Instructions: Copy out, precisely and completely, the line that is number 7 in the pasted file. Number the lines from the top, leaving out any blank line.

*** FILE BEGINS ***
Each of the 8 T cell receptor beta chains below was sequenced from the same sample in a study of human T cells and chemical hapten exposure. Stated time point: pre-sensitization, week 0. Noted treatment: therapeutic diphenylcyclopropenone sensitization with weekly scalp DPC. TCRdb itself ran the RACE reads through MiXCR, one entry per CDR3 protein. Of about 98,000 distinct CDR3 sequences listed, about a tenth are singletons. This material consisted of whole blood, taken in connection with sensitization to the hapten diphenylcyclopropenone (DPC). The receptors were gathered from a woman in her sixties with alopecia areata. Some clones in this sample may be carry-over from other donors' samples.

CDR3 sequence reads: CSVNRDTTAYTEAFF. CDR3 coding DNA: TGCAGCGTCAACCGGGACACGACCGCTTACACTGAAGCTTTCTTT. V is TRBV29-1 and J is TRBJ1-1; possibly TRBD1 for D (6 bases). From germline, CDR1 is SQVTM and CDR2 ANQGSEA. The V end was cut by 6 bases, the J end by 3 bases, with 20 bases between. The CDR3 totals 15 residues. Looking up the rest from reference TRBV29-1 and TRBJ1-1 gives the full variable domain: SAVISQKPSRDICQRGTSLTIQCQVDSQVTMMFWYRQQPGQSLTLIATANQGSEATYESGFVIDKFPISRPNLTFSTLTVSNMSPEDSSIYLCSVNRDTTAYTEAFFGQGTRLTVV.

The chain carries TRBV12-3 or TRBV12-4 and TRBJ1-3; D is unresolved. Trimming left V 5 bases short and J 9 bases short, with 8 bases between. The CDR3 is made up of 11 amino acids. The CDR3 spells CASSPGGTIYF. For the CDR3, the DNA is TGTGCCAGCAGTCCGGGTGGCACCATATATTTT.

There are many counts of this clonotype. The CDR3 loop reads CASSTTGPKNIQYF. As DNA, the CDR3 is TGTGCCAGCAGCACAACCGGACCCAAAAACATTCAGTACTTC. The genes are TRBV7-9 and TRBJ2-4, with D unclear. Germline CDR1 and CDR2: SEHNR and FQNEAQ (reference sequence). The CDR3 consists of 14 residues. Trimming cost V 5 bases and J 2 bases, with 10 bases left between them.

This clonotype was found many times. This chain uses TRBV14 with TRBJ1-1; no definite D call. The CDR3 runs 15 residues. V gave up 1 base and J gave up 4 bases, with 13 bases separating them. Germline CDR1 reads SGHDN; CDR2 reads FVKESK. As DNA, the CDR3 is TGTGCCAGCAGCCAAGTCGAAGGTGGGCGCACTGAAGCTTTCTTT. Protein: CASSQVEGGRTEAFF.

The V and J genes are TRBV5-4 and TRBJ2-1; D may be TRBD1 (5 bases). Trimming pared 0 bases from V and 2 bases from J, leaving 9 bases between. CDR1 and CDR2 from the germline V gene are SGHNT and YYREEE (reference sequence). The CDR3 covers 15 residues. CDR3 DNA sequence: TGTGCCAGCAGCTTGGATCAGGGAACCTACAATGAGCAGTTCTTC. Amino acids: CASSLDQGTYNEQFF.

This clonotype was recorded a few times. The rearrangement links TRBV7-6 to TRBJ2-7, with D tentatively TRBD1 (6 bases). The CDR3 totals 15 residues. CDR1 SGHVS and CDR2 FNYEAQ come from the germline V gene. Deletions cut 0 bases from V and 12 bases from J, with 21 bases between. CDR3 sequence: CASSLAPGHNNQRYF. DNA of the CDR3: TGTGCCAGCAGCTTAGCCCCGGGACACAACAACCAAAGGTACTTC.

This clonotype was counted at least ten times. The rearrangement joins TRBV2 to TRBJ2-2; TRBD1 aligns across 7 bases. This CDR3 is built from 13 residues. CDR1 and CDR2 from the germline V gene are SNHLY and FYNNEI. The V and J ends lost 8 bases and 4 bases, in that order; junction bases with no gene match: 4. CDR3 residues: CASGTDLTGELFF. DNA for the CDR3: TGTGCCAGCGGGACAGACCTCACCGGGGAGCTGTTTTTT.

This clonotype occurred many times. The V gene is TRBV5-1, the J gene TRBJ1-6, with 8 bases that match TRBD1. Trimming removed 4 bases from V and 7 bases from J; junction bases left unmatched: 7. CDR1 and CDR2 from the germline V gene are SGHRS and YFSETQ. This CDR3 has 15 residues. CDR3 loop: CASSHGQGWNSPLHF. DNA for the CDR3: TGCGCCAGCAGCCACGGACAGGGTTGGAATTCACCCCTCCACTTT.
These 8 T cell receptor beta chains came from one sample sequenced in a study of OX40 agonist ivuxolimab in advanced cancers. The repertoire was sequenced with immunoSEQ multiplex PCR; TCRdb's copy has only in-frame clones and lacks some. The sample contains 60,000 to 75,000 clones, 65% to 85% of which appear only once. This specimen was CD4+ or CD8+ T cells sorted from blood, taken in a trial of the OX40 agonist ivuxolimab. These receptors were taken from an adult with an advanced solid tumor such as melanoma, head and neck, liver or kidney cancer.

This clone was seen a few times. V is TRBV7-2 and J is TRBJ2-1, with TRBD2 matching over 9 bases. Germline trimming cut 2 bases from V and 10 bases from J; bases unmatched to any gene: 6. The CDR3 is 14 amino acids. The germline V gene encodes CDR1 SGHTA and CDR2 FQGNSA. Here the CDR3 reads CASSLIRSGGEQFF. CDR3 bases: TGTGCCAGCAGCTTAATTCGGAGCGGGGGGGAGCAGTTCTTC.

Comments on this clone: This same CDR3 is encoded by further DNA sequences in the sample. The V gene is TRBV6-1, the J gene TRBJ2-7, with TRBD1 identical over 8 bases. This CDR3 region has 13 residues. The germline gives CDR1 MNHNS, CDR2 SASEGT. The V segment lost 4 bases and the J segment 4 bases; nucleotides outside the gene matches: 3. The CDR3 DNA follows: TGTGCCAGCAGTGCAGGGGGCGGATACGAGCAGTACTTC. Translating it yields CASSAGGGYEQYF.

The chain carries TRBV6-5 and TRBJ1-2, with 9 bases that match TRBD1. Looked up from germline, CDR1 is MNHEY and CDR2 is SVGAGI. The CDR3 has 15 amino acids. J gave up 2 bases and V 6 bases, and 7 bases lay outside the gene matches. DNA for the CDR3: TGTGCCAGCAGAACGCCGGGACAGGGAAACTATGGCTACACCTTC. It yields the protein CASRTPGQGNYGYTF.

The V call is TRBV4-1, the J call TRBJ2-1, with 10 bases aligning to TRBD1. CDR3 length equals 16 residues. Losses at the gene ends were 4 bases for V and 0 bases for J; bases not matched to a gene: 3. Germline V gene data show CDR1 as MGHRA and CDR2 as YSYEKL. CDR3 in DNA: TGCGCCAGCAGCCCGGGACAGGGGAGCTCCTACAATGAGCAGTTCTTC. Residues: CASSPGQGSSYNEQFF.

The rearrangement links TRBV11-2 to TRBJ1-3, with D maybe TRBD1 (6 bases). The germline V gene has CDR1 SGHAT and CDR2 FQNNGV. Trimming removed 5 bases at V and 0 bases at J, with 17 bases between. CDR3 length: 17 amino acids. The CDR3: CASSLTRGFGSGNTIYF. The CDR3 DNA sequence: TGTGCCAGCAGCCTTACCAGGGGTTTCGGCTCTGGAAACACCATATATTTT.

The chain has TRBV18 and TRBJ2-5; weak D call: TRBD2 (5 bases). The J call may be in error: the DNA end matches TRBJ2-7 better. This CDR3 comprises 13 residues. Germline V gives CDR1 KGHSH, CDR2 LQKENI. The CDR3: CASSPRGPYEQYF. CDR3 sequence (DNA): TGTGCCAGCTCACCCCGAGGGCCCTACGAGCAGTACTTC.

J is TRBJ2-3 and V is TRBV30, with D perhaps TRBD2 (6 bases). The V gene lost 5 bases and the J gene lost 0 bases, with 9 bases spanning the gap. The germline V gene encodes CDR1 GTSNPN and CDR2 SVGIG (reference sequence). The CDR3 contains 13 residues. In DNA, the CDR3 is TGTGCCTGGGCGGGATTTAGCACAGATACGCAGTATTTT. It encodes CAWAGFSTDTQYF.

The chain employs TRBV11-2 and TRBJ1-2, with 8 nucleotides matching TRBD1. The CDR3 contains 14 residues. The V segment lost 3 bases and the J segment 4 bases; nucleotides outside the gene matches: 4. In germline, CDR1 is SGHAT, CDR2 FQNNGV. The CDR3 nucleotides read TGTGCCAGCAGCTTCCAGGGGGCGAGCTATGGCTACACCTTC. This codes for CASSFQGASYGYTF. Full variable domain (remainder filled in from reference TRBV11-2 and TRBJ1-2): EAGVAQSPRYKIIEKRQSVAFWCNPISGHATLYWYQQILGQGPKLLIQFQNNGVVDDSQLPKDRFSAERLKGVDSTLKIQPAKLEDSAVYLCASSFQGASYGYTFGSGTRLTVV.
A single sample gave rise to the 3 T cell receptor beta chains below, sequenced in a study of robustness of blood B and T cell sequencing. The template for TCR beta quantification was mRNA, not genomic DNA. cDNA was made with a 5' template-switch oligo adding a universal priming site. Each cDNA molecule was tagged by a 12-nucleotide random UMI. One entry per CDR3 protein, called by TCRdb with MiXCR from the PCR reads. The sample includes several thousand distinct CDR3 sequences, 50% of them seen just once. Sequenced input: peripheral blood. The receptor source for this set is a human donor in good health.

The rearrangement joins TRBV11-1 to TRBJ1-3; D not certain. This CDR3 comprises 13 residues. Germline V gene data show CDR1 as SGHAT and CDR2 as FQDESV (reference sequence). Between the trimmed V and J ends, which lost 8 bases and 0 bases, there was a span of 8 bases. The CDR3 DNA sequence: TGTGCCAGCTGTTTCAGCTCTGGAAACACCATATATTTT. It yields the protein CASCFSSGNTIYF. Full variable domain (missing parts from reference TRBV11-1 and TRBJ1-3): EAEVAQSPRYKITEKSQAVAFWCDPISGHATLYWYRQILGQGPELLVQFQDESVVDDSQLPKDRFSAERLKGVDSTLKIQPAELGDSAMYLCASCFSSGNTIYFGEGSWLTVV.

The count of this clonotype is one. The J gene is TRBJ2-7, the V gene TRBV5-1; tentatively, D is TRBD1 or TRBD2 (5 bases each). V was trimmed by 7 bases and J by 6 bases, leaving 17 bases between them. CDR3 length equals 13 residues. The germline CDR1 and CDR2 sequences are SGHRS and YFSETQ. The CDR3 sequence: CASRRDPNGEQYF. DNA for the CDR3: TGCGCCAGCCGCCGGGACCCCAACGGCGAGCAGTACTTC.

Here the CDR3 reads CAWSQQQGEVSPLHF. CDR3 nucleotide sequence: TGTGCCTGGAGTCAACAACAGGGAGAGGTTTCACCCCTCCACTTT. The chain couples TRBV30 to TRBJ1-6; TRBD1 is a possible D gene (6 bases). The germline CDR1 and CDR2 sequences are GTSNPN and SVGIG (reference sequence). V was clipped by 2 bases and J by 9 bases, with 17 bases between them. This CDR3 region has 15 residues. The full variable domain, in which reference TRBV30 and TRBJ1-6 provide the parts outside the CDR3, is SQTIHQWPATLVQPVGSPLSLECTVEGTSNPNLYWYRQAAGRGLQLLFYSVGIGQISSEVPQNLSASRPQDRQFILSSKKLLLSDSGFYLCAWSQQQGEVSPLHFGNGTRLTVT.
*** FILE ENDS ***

This clonotype was recorded a few times. The rearrangement links TRBV7-6 to TRBJ2-7, with D tentatively TRBD1 (6 bases). The CDR3 totals 15 residues. CDR1 SGHVS and CDR2 FNYEAQ come from the germline V gene. Deletions cut 0 bases from V and 12 bases from J, with 21 bases between. CDR3 sequence: CASSLAPGHNNQRYF. DNA of the CDR3: TGTGCCAGCAGCTTAGCCCCGGGACACAACAACCAAAGGTACTTC.